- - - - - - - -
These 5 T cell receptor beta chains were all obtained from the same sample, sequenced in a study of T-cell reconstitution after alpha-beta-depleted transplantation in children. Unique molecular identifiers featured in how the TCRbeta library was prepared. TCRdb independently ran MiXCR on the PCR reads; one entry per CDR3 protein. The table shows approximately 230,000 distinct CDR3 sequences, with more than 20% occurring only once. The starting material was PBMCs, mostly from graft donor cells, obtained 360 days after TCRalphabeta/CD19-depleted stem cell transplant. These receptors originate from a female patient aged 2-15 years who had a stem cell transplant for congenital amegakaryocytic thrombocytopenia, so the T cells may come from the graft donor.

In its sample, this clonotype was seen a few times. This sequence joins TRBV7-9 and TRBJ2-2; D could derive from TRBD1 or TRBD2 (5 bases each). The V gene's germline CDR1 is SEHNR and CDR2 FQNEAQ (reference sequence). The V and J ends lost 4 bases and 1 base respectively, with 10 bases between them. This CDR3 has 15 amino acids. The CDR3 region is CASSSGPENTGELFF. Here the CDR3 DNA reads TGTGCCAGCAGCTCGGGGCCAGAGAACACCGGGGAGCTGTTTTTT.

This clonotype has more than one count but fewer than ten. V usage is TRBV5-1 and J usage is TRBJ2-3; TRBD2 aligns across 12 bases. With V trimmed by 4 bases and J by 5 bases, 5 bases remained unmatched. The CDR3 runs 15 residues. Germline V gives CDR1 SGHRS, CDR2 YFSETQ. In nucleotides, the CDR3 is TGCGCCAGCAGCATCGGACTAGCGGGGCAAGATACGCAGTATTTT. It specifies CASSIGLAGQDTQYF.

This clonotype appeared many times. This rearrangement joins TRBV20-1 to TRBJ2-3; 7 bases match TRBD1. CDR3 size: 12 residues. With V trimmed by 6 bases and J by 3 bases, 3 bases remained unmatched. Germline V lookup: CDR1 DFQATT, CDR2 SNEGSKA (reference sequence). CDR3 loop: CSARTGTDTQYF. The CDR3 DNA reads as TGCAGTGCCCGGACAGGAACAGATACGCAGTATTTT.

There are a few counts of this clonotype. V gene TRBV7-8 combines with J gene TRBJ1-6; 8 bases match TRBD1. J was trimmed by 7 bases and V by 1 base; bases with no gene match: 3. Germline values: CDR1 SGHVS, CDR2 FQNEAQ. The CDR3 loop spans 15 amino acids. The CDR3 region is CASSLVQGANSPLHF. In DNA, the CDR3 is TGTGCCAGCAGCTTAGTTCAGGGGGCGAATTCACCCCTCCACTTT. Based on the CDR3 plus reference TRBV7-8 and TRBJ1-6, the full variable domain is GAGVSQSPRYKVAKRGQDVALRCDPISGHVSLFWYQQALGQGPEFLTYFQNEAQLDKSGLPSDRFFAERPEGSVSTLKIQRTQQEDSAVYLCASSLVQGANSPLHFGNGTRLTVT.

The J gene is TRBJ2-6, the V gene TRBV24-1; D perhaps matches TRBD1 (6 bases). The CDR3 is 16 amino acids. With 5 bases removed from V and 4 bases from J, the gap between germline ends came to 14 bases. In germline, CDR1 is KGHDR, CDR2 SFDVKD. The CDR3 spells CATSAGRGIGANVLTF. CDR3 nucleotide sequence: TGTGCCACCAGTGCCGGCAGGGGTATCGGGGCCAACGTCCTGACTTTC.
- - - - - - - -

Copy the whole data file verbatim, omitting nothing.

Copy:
These 5 T cell receptor beta chains were all obtained from the same sample, sequenced in a study of T-cell reconstitution after alpha-beta-depleted transplantation in children. Unique molecular identifiers featured in how the TCRbeta library was prepared. TCRdb independently ran MiXCR on the PCR reads; one entry per CDR3 protein. The table shows approximately 230,000 distinct CDR3 sequences, with more than 20% occurring only once. The starting material was PBMCs, mostly from graft donor cells, obtained 360 days after TCRalphabeta/CD19-depleted stem cell transplant. These receptors originate from a female patient aged 2-15 years who had a stem cell transplant for congenital amegakaryocytic thrombocytopenia, so the T cells may come from the graft donor.

In its sample, this clonotype was seen a few times. This sequence joins TRBV7-9 and TRBJ2-2; D could derive from TRBD1 or TRBD2 (5 bases each). The V gene's germline CDR1 is SEHNR and CDR2 FQNEAQ (reference sequence). The V and J ends lost 4 bases and 1 base respectively, with 10 bases between them. This CDR3 has 15 amino acids. The CDR3 region is CASSSGPENTGELFF. Here the CDR3 DNA reads TGTGCCAGCAGCTCGGGGCCAGAGAACACCGGGGAGCTGTTTTTT.

This clonotype has more than one count but fewer than ten. V usage is TRBV5-1 and J usage is TRBJ2-3; TRBD2 aligns across 12 bases. With V trimmed by 4 bases and J by 5 bases, 5 bases remained unmatched. The CDR3 runs 15 residues. Germline V gives CDR1 SGHRS, CDR2 YFSETQ. In nucleotides, the CDR3 is TGCGCCAGCAGCATCGGACTAGCGGGGCAAGATACGCAGTATTTT. It specifies CASSIGLAGQDTQYF.

This clonotype appeared many times. This rearrangement joins TRBV20-1 to TRBJ2-3; 7 bases match TRBD1. CDR3 size: 12 residues. With V trimmed by 6 bases and J by 3 bases, 3 bases remained unmatched. Germline V lookup: CDR1 DFQATT, CDR2 SNEGSKA (reference sequence). CDR3 loop: CSARTGTDTQYF. The CDR3 DNA reads as TGCAGTGCCCGGACAGGAACAGATACGCAGTATTTT.

There are a few counts of this clonotype. V gene TRBV7-8 combines with J gene TRBJ1-6; 8 bases match TRBD1. J was trimmed by 7 bases and V by 1 base; bases with no gene match: 3. Germline values: CDR1 SGHVS, CDR2 FQNEAQ. The CDR3 loop spans 15 amino acids. The CDR3 region is CASSLVQGANSPLHF. In DNA, the CDR3 is TGTGCCAGCAGCTTAGTTCAGGGGGCGAATTCACCCCTCCACTTT. Based on the CDR3 plus reference TRBV7-8 and TRBJ1-6, the full variable domain is GAGVSQSPRYKVAKRGQDVALRCDPISGHVSLFWYQQALGQGPEFLTYFQNEAQLDKSGLPSDRFFAERPEGSVSTLKIQRTQQEDSAVYLCASSLVQGANSPLHFGNGTRLTVT.

The J gene is TRBJ2-6, the V gene TRBV24-1; D perhaps matches TRBD1 (6 bases). The CDR3 is 16 amino acids. With 5 bases removed from V and 4 bases from J, the gap between germline ends came to 14 bases. In germline, CDR1 is KGHDR, CDR2 SFDVKD. The CDR3 spells CATSAGRGIGANVLTF. CDR3 nucleotide sequence: TGTGCCACCAGTGCCGGCAGGGGTATCGGGGCCAACGTCCTGACTTTC.